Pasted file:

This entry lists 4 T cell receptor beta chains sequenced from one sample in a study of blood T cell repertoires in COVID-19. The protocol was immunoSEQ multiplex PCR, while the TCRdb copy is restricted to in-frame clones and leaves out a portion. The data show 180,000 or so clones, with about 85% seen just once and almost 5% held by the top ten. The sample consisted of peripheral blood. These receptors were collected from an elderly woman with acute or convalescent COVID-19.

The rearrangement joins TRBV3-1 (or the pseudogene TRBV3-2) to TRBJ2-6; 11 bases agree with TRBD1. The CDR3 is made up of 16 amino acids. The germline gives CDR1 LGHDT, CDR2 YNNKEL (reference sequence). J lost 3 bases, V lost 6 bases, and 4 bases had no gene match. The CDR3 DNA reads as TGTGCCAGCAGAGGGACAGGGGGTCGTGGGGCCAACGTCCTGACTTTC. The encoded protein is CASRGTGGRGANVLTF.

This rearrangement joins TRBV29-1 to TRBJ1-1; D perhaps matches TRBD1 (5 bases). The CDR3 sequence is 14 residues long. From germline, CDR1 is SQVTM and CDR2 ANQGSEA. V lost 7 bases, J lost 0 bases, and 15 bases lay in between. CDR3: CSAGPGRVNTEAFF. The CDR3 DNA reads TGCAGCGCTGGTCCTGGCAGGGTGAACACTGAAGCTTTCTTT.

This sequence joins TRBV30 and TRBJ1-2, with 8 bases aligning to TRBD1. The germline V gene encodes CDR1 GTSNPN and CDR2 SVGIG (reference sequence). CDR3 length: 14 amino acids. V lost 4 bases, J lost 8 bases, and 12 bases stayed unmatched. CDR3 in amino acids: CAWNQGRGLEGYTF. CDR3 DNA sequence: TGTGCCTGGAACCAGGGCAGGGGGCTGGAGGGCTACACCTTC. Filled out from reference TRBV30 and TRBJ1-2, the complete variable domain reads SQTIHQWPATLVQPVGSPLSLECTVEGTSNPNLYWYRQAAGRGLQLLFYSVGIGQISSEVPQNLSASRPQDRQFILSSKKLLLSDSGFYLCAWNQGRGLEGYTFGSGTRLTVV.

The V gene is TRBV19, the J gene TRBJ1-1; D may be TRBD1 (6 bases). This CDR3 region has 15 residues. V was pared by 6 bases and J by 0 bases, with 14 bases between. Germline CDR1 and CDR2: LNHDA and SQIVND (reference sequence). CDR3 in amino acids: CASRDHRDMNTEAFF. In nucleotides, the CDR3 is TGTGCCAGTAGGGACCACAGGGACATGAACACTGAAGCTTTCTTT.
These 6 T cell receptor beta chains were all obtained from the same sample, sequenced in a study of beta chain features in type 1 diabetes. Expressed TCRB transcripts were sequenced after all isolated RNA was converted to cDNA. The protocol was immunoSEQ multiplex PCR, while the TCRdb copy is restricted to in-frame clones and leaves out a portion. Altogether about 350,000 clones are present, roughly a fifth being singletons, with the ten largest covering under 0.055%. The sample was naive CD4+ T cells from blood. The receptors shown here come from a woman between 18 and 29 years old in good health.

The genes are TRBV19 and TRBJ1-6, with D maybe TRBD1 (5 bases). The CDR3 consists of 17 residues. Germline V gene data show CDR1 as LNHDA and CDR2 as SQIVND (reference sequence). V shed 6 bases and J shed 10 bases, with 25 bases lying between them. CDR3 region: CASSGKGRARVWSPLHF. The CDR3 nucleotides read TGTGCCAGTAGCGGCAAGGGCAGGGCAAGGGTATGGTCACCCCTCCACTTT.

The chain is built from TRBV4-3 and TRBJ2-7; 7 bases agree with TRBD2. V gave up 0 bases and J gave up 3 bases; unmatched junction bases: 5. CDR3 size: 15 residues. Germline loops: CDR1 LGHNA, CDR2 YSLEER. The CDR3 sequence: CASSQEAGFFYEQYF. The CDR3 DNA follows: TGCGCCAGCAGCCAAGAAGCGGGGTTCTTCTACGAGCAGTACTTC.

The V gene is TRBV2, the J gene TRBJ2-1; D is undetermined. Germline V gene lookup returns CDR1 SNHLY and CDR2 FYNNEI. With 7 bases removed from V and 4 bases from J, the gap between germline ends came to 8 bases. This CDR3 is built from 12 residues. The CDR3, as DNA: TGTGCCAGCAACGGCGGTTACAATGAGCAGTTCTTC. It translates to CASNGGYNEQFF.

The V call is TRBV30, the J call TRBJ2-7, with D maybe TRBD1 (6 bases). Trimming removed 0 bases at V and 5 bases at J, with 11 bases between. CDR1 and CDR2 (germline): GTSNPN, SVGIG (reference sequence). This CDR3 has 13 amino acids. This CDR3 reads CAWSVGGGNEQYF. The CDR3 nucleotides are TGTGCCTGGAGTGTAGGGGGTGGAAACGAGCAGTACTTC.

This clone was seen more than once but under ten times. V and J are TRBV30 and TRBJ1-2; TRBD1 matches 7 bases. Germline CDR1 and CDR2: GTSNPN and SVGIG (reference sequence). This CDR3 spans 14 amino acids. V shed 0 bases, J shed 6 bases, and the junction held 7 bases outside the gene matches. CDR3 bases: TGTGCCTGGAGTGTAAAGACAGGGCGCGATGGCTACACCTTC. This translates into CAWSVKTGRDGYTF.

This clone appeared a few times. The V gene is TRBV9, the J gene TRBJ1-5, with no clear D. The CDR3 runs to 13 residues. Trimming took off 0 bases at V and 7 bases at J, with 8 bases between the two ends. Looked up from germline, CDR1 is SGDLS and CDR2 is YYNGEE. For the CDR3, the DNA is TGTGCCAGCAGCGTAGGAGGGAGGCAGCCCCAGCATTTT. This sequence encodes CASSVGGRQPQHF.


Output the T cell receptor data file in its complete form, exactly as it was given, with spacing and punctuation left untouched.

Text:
This entry lists 4 T cell receptor beta chains sequenced from one sample in a study of blood T cell repertoires in COVID-19. The protocol was immunoSEQ multiplex PCR, while the TCRdb copy is restricted to in-frame clones and leaves out a portion. The data show 180,000 or so clones, with about 85% seen just once and almost 5% held by the top ten. The sample consisted of peripheral blood. These receptors were collected from an elderly woman with acute or convalescent COVID-19.

The rearrangement joins TRBV3-1 (or the pseudogene TRBV3-2) to TRBJ2-6; 11 bases agree with TRBD1. The CDR3 is made up of 16 amino acids. The germline gives CDR1 LGHDT, CDR2 YNNKEL (reference sequence). J lost 3 bases, V lost 6 bases, and 4 bases had no gene match. The CDR3 DNA reads as TGTGCCAGCAGAGGGACAGGGGGTCGTGGGGCCAACGTCCTGACTTTC. The encoded protein is CASRGTGGRGANVLTF.

This rearrangement joins TRBV29-1 to TRBJ1-1; D perhaps matches TRBD1 (5 bases). The CDR3 sequence is 14 residues long. From germline, CDR1 is SQVTM and CDR2 ANQGSEA. V lost 7 bases, J lost 0 bases, and 15 bases lay in between. CDR3: CSAGPGRVNTEAFF. The CDR3 DNA reads TGCAGCGCTGGTCCTGGCAGGGTGAACACTGAAGCTTTCTTT.

This sequence joins TRBV30 and TRBJ1-2, with 8 bases aligning to TRBD1. The germline V gene encodes CDR1 GTSNPN and CDR2 SVGIG (reference sequence). CDR3 length: 14 amino acids. V lost 4 bases, J lost 8 bases, and 12 bases stayed unmatched. CDR3 in amino acids: CAWNQGRGLEGYTF. CDR3 DNA sequence: TGTGCCTGGAACCAGGGCAGGGGGCTGGAGGGCTACACCTTC. Filled out from reference TRBV30 and TRBJ1-2, the complete variable domain reads SQTIHQWPATLVQPVGSPLSLECTVEGTSNPNLYWYRQAAGRGLQLLFYSVGIGQISSEVPQNLSASRPQDRQFILSSKKLLLSDSGFYLCAWNQGRGLEGYTFGSGTRLTVV.

The V gene is TRBV19, the J gene TRBJ1-1; D may be TRBD1 (6 bases). This CDR3 region has 15 residues. V was pared by 6 bases and J by 0 bases, with 14 bases between. Germline CDR1 and CDR2: LNHDA and SQIVND (reference sequence). CDR3 in amino acids: CASRDHRDMNTEAFF. In nucleotides, the CDR3 is TGTGCCAGTAGGGACCACAGGGACATGAACACTGAAGCTTTCTTT.
These 6 T cell receptor beta chains were all obtained from the same sample, sequenced in a study of beta chain features in type 1 diabetes. Expressed TCRB transcripts were sequenced after all isolated RNA was converted to cDNA. The protocol was immunoSEQ multiplex PCR, while the TCRdb copy is restricted to in-frame clones and leaves out a portion. Altogether about 350,000 clones are present, roughly a fifth being singletons, with the ten largest covering under 0.055%. The sample was naive CD4+ T cells from blood. The receptors shown here come from a woman between 18 and 29 years old in good health.

The genes are TRBV19 and TRBJ1-6, with D maybe TRBD1 (5 bases). The CDR3 consists of 17 residues. Germline V gene data show CDR1 as LNHDA and CDR2 as SQIVND (reference sequence). V shed 6 bases and J shed 10 bases, with 25 bases lying between them. CDR3 region: CASSGKGRARVWSPLHF. The CDR3 nucleotides read TGTGCCAGTAGCGGCAAGGGCAGGGCAAGGGTATGGTCACCCCTCCACTTT.

The chain is built from TRBV4-3 and TRBJ2-7; 7 bases agree with TRBD2. V gave up 0 bases and J gave up 3 bases; unmatched junction bases: 5. CDR3 size: 15 residues. Germline loops: CDR1 LGHNA, CDR2 YSLEER. The CDR3 sequence: CASSQEAGFFYEQYF. The CDR3 DNA follows: TGCGCCAGCAGCCAAGAAGCGGGGTTCTTCTACGAGCAGTACTTC.

The V gene is TRBV2, the J gene TRBJ2-1; D is undetermined. Germline V gene lookup returns CDR1 SNHLY and CDR2 FYNNEI. With 7 bases removed from V and 4 bases from J, the gap between germline ends came to 8 bases. This CDR3 is built from 12 residues. The CDR3, as DNA: TGTGCCAGCAACGGCGGTTACAATGAGCAGTTCTTC. It translates to CASNGGYNEQFF.

The V call is TRBV30, the J call TRBJ2-7, with D maybe TRBD1 (6 bases). Trimming removed 0 bases at V and 5 bases at J, with 11 bases between. CDR1 and CDR2 (germline): GTSNPN, SVGIG (reference sequence). This CDR3 has 13 amino acids. This CDR3 reads CAWSVGGGNEQYF. The CDR3 nucleotides are TGTGCCTGGAGTGTAGGGGGTGGAAACGAGCAGTACTTC.

This clone was seen more than once but under ten times. V and J are TRBV30 and TRBJ1-2; TRBD1 matches 7 bases. Germline CDR1 and CDR2: GTSNPN and SVGIG (reference sequence). This CDR3 spans 14 amino acids. V shed 0 bases, J shed 6 bases, and the junction held 7 bases outside the gene matches. CDR3 bases: TGTGCCTGGAGTGTAAAGACAGGGCGCGATGGCTACACCTTC. This translates into CAWSVKTGRDGYTF.

This clone appeared a few times. The V gene is TRBV9, the J gene TRBJ1-5, with no clear D. The CDR3 runs to 13 residues. Trimming took off 0 bases at V and 7 bases at J, with 8 bases between the two ends. Looked up from germline, CDR1 is SGDLS and CDR2 is YYNGEE. For the CDR3, the DNA is TGTGCCAGCAGCGTAGGAGGGAGGCAGCCCCAGCATTTT. This sequence encodes CASSVGGRQPQHF.